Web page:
Brexit may hit stolen bike recoveries
Just as the motorcycle community is achieving some good recovery results after the theft problems of recent years, Dr Ken German, a motorcycle crime expert and former Head of Technology at the Met, has warned that the ability to track stolen machines could be compromised by Brexit. Many car and motorcycle tracking systems make use of Galileo; Europe’s Global Navigation Satellite System (GNSS). When combined with GPS and GLONASS (the Russian alternative to American GPS), the GNSS adds an extra layer of accuracy and reliability.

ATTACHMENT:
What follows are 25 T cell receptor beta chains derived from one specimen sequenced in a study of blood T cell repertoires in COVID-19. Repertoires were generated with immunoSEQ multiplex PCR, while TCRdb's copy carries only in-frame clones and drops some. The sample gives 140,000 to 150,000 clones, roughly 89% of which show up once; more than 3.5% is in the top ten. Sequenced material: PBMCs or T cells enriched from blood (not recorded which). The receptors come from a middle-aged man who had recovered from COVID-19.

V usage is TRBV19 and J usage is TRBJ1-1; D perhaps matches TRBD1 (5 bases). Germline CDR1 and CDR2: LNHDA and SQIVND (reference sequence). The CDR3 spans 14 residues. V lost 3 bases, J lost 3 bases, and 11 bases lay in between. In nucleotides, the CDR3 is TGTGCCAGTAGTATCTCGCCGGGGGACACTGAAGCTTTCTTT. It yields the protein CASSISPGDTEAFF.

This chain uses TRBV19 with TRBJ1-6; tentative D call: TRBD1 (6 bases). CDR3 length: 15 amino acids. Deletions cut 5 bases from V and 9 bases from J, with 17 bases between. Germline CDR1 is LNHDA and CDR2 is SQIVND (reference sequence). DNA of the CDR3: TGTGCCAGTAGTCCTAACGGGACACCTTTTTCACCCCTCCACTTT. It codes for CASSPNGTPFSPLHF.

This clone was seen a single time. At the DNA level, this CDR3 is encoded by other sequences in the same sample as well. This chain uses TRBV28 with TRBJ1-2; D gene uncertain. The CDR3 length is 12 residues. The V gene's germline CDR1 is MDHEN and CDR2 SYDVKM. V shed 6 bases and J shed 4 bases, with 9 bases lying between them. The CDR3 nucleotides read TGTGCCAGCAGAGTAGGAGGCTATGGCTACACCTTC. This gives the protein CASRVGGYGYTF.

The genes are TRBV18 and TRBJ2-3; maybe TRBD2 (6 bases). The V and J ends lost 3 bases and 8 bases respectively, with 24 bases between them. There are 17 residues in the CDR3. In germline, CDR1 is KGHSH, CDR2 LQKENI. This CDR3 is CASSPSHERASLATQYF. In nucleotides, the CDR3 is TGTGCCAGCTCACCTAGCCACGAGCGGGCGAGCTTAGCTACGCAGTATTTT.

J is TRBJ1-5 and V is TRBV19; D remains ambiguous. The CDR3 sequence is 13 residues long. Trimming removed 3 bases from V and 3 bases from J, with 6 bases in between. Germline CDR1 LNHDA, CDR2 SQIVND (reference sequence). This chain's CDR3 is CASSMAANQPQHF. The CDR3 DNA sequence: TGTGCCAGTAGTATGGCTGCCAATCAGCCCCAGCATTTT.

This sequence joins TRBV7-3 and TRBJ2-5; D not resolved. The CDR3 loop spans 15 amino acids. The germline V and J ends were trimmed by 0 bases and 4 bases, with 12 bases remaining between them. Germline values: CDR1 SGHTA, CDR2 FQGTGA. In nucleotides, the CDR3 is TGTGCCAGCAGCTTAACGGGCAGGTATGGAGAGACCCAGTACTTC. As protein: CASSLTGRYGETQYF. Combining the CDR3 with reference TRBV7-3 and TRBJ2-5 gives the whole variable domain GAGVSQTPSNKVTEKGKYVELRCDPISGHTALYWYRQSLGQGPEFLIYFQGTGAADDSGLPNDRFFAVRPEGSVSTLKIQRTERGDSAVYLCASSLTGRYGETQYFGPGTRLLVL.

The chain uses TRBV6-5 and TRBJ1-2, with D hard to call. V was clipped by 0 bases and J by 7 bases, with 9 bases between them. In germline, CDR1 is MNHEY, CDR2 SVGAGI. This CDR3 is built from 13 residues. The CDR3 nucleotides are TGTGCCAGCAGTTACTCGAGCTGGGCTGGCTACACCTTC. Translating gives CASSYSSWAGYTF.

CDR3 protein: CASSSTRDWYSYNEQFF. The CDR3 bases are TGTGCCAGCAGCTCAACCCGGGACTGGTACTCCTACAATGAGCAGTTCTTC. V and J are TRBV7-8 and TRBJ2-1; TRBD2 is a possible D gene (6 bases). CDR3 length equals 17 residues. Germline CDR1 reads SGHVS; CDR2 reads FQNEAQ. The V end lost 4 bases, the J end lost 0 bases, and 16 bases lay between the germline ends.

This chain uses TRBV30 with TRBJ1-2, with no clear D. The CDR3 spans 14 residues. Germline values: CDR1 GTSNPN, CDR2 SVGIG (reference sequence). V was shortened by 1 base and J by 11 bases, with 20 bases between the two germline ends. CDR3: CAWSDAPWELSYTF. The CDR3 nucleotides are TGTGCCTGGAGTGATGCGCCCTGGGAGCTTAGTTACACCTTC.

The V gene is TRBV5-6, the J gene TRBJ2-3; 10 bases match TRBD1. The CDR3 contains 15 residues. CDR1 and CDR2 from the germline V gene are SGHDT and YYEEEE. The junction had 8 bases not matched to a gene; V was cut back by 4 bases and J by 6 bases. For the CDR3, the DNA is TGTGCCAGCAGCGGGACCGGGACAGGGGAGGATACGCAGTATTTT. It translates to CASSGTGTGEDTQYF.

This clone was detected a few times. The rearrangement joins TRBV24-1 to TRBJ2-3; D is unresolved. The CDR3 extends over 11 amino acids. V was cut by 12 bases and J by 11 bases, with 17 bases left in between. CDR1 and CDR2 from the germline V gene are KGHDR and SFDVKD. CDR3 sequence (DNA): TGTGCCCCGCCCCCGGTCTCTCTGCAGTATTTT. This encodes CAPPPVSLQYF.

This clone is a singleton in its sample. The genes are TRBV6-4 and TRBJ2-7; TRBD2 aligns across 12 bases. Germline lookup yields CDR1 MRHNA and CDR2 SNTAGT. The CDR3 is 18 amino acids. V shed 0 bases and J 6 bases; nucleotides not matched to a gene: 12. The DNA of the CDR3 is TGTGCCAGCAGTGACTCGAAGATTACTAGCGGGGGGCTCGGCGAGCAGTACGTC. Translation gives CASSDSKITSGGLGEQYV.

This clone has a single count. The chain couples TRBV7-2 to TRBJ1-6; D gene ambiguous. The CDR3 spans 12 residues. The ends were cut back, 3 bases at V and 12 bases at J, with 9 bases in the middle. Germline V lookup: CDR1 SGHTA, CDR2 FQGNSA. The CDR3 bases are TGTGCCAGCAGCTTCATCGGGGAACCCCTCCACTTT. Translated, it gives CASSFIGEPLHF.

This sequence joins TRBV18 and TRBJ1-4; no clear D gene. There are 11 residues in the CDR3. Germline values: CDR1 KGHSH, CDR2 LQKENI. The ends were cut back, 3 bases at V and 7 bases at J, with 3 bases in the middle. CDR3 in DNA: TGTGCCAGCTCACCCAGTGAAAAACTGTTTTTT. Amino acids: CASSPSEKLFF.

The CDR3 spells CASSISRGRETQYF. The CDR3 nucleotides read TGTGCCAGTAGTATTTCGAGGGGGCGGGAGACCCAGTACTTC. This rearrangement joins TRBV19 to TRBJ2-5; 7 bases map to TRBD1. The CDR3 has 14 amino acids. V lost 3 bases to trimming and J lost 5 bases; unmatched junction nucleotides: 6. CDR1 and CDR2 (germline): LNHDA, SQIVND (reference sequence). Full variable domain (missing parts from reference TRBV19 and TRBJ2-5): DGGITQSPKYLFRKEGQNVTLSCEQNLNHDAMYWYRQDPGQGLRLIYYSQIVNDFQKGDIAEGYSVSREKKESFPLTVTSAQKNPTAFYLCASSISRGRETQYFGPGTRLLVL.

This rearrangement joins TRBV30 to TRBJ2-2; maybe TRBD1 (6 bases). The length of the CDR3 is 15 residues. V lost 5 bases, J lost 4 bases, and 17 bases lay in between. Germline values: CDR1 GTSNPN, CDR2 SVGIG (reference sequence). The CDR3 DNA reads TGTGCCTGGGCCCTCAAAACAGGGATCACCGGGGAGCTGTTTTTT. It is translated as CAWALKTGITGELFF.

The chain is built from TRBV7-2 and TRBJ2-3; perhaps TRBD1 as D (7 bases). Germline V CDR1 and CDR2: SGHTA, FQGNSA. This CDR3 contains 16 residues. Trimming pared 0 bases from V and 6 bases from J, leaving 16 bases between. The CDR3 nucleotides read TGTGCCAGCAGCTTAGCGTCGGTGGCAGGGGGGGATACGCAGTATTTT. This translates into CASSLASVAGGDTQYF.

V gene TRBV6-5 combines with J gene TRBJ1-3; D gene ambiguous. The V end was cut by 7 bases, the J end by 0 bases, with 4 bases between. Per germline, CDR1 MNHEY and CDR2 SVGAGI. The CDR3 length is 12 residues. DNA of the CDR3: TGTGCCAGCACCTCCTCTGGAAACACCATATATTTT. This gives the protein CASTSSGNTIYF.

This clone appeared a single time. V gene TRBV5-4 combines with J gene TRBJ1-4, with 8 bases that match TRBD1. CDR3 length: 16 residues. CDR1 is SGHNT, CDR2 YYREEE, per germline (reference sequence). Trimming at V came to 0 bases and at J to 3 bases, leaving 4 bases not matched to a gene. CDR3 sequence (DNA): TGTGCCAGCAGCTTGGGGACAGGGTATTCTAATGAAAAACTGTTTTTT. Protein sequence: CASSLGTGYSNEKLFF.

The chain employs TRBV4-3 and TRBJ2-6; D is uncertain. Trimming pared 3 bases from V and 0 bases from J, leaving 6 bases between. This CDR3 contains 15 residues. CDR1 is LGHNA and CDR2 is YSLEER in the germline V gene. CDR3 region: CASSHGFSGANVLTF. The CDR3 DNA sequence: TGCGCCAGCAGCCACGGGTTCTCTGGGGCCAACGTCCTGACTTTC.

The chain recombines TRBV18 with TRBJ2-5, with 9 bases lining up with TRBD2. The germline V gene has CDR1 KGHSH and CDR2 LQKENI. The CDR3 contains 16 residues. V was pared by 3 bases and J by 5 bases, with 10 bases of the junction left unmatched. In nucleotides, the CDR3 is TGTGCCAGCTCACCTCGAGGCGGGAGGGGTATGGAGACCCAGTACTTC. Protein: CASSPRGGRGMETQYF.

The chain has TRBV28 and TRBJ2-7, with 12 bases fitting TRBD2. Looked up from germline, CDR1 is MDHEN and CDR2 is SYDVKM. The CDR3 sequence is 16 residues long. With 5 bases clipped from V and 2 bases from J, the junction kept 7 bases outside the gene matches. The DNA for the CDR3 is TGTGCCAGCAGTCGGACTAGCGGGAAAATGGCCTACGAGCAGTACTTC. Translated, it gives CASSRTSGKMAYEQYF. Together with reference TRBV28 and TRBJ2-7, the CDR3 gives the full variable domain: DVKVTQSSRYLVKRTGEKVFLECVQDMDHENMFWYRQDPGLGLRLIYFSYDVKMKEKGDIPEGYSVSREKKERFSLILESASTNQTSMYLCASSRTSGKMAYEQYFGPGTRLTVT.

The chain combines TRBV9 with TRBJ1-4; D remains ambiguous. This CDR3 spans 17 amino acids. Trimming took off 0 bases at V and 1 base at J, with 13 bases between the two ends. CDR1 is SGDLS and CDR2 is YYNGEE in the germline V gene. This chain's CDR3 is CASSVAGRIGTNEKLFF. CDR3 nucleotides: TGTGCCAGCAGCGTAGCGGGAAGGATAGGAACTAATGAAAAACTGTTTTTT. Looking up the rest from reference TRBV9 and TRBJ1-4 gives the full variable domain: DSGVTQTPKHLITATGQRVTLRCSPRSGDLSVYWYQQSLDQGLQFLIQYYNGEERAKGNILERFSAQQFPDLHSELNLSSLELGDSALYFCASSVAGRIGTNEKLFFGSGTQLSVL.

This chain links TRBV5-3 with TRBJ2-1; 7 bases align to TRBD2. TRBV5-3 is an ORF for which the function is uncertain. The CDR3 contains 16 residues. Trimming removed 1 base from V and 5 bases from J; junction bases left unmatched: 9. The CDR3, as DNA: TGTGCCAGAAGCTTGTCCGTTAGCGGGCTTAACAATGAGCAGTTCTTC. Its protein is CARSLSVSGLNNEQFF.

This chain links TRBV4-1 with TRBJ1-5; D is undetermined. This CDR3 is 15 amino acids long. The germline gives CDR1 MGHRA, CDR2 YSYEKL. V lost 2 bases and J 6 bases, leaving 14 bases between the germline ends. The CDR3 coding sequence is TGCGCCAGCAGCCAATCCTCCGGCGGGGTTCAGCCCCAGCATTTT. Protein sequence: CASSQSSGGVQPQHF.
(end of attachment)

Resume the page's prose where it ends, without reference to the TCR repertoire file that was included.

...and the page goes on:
If the UK leaves the EU without a deal in March this year, it’s possible companies in the UK will lose access to the Galileo signal, reducing the accuracy of devices that accept the signal. In the case of vehicles with reduced signal strength, such as a bike in the back of a van or hidden in a lock up, this could be the difference between receiving a weak signal or none at all.
“There are more contingency plans than you can shake a stick at being proposed at this time to limit the effect should a ‘no deal’ occur,” says German. “No doubt the police here and in Europe will find a way to carry on; they usually do. We may, however, have to ask the Prime Minister to employ two more officers rather than one.”
Tracking bikes could be about to get much harder